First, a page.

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CONTACT: Mike Lisi (518) 640-6600
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December 15, 2015

UUP unveils innovative action plan for 2016

ALBANY – Fulfilling a promise that the union would be a catalyst for positive change, United University Professions President Frederick E. Kowal, Ph.D., today introduced the union’s 2016 legislative action plan.

The agenda includes proposals to create and expand green technology and renewable energy programs at the State University of New York, and to increase diversity in teaching in New York by creating an opportunity program to recruit underrepresented and economically disadvantaged students to become teachers.

“When I became president of UUP, I pledged that we’d come up with innovative ideas backed by detailed, workable plans to help bring those ideas to fruition. Today, we’re proud to present our new set of legislative proposals for 2016, proposals that would help students, SUNY and all New Yorkers,” Kowal said.

In an effort to foster the expansion of renewable energy programs at SUNY, Kowal called for the creation of the Green Energy Intellectual Capital Investment Fund.

“We’re asking that dollars be budgeted to hire faculty and staff, and to purchase lab equipment and advanced machinery to train students in the burgeoning clean energy field,” Kowal said. “Renewable energy is a growing field that creates jobs and economic opportunity for all New Yorkers.”

The fund would draw monies from private clean technology and renewable energy businesses that locate on or near SUNY campuses as part of the START-UP NY program. The firms would pay a percentage of the cost to create and expand renewable energy programs on SUNY campuses. The amount they contribute would be matched by state dollars.

UUP is also looking to address the declining numbers of students studying to become teachers by introducing Recruiting and Educating Teachers for All. The teacher opportunity program would target the problem of attracting and retaining teachers by recruiting underrepresented and economically disadvantaged individuals to the teaching profession.

“The teaching profession is in crisis, with enrollments in New York’s teacher education programs down by nearly 40 percent in a four-year period ending in 2013,” Kowal said. “Who will be there to teach our children years from now? It’s a problem we can’t wait to address.”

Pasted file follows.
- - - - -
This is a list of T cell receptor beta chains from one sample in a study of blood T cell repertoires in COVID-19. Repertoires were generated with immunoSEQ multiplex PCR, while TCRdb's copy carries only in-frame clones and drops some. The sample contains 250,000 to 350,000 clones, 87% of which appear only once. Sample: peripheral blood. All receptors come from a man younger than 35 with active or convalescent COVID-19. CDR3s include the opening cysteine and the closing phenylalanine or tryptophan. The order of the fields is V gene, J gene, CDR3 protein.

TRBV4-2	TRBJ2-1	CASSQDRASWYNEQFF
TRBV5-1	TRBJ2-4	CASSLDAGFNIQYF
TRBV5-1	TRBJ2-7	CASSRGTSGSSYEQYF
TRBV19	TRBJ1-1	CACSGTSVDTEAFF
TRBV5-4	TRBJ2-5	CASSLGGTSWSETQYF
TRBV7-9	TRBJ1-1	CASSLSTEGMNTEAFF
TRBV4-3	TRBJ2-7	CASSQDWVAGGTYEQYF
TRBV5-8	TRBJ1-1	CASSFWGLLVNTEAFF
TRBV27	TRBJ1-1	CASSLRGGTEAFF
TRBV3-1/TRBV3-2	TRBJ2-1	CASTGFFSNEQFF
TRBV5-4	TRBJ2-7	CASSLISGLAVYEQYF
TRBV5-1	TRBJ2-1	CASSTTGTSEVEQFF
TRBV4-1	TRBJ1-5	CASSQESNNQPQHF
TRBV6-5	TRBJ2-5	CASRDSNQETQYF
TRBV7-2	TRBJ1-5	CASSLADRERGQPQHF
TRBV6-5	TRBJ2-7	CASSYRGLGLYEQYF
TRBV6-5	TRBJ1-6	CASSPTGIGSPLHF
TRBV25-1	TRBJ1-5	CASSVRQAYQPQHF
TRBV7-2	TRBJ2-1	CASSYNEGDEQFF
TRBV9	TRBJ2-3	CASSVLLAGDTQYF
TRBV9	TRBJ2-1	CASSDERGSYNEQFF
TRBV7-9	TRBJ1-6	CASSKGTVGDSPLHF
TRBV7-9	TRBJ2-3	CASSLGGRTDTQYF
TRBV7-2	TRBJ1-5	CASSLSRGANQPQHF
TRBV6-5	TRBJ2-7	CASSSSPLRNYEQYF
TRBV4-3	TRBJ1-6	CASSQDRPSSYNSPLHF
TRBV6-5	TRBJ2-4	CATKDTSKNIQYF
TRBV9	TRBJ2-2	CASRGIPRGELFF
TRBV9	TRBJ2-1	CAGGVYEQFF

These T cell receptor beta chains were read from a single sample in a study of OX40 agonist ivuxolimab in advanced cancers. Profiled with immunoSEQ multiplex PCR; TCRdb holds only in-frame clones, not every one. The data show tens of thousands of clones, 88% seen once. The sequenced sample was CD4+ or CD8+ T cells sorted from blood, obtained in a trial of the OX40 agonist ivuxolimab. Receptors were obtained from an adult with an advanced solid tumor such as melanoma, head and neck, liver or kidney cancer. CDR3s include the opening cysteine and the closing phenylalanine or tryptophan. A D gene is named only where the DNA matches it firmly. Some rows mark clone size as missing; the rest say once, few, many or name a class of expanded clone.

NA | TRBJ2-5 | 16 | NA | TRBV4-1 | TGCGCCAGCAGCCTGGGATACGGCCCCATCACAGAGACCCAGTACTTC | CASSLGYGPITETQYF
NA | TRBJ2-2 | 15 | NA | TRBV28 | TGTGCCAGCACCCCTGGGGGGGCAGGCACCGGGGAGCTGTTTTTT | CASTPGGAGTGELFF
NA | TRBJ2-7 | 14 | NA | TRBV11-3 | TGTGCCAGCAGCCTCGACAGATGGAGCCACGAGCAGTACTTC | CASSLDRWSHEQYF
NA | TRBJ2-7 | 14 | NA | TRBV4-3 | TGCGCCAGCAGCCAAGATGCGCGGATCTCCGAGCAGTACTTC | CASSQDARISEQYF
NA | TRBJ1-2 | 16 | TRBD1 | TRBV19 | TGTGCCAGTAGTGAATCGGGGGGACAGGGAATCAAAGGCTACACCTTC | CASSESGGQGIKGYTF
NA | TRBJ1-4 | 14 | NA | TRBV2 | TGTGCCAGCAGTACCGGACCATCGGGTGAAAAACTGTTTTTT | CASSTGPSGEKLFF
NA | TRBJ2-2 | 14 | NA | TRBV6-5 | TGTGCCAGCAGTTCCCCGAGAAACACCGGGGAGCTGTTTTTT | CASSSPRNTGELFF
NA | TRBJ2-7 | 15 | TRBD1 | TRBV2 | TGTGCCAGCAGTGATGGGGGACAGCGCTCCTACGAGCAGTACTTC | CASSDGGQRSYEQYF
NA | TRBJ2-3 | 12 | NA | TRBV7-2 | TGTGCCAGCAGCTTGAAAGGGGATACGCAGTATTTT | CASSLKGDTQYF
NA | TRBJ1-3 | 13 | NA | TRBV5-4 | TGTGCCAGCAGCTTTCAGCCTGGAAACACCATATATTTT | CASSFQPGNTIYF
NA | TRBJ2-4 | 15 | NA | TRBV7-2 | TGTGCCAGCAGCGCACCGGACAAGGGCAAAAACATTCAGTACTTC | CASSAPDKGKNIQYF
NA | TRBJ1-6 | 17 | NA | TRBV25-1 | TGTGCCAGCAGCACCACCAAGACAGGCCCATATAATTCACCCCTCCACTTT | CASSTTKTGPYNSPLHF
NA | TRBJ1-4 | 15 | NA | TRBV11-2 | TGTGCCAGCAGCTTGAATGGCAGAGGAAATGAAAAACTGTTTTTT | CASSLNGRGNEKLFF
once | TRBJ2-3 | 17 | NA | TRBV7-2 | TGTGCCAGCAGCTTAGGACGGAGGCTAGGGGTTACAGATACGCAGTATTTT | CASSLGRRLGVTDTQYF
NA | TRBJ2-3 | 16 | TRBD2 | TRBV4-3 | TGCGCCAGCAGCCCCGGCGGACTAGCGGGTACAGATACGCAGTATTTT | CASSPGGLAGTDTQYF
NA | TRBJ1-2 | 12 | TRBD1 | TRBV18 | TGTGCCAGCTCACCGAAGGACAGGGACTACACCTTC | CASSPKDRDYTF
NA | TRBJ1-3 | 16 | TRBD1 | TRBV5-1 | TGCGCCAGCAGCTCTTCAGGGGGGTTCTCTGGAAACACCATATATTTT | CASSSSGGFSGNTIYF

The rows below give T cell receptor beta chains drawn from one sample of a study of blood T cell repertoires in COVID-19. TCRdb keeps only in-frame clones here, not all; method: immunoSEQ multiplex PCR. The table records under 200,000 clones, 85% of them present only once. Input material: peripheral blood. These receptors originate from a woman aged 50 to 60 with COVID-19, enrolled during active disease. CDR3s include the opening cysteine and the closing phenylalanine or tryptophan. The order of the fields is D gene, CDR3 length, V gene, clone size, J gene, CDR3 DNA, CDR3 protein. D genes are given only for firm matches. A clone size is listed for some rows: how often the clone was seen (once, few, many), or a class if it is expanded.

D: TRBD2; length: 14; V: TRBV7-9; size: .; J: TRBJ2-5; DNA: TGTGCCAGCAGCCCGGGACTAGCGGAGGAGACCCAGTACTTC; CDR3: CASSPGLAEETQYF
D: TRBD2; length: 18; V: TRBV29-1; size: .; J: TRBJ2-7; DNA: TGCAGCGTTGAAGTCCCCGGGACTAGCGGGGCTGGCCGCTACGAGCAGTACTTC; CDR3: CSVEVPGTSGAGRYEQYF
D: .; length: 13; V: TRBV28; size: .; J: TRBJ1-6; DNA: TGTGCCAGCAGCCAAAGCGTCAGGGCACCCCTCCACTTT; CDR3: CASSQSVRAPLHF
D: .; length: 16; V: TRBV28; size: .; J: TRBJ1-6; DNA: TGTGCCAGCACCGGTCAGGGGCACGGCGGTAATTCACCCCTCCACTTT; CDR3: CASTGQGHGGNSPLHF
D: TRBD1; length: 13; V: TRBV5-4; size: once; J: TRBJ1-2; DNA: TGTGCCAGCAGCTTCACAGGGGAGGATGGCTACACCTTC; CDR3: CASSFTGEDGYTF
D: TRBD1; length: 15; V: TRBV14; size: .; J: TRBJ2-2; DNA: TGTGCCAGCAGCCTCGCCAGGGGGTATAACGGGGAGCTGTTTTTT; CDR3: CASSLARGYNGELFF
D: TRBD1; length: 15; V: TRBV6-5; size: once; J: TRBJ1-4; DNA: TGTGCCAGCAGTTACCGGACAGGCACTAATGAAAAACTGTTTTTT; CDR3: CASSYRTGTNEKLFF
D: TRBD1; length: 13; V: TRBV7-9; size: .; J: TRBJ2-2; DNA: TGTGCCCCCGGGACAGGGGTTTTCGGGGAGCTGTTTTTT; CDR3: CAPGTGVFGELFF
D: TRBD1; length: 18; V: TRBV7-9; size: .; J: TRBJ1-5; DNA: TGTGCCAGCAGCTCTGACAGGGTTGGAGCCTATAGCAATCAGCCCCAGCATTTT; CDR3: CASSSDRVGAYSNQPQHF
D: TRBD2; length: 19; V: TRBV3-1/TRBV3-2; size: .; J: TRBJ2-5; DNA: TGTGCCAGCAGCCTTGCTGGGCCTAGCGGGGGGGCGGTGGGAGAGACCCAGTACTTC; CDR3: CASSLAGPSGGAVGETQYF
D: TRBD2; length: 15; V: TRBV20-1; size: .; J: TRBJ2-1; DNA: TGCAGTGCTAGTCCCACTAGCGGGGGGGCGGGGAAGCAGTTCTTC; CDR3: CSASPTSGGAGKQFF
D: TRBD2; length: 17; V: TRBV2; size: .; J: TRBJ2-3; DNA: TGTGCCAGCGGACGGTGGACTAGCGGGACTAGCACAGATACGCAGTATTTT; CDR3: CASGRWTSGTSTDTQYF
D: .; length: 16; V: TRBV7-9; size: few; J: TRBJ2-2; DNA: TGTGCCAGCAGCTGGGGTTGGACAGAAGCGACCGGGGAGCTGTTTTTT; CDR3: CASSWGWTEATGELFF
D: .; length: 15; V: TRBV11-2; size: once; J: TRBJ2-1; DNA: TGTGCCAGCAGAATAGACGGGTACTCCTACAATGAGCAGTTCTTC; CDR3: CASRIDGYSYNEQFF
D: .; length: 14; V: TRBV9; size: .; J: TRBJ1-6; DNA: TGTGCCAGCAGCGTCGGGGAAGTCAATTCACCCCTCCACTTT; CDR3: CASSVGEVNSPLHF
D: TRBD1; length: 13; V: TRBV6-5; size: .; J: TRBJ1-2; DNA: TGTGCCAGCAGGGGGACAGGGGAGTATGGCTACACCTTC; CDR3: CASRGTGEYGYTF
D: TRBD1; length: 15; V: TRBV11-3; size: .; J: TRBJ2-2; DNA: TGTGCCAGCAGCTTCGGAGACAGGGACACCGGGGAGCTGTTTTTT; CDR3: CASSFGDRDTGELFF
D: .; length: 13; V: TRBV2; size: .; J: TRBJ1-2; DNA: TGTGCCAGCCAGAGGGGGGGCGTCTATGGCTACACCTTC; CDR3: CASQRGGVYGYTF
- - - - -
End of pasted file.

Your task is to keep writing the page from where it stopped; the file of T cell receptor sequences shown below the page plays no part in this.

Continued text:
Modeled after the state’s successful Educational Opportunity Program, the initiative would provide financial assistance and support from counselors to help future teachers earn their teaching degrees. Students would have to be state residents and meet strict income guidelines.

The union is also calling for a change to the state’s procurement law that would stop for-profit testing companies from making a profit off of student teachers by charging—and recharging—them fees to take mandatory exams.

Currently, testing companies can enter into contracts with the state to develop and assess tests for free. The companies then administer the tests and charge students fees for their products; students can end up spending $1,000 or more to take and retake tests.

The test companies have little incentive to fix flawed exams, since the firms profit every time a student retakes a test. The UUP plan would have the State Education Department pay companies to develop the tests. SED would collect testing fees from students.

“Companies like Pearson are taking advantage of struggling students. They are not being held accountable for faulty tests. This is unfair and it must end now,” Kowal said.

UUP’s final proposal would establish a Teaching Health Care Fellow program at the University at Buffalo’s medical school. It would fund new positions for as many as 75 health care teaching fellows—medical and osteopathic doctors—who would be SUNY employees. They would teach, mentor and work with 750 resident physicians at nearly a dozen Buffalo area hospitals.

The program would help stabilize the relationship between the medical school and Buffalo area hospitals where it would place resident physicians. The university is the only SUNY medical school without an attached hospital.

The union’s proposal asks for $15 million in state funds to pay for the supervising physicians—who make up half of the medical school faculty, but who are not now paid by the state. This proposal supports the transformation of health care advocated by the Delivery System Reform Incentive Payment (DSRIP) program in New York State and the Federal Patient Protection and Affordable Care Act.

“Our four programs are indicative of the leadership and foresight we bring to public higher education. We look to working with state lawmakers to gain approval of our proposals,” Kowal concluded.

UUP is the nation's largest higher education union, with more than 37,000 academic and professional faculty and retirees. UUP members work at 29 New York state-operated campuses, including SUNY’s public teaching hospitals and health science centers in Brooklyn, Long Island and Syracuse. It is an affiliate of NYSUT, the American Federation of Teachers, the National Education Association, and the AFL-CIO.


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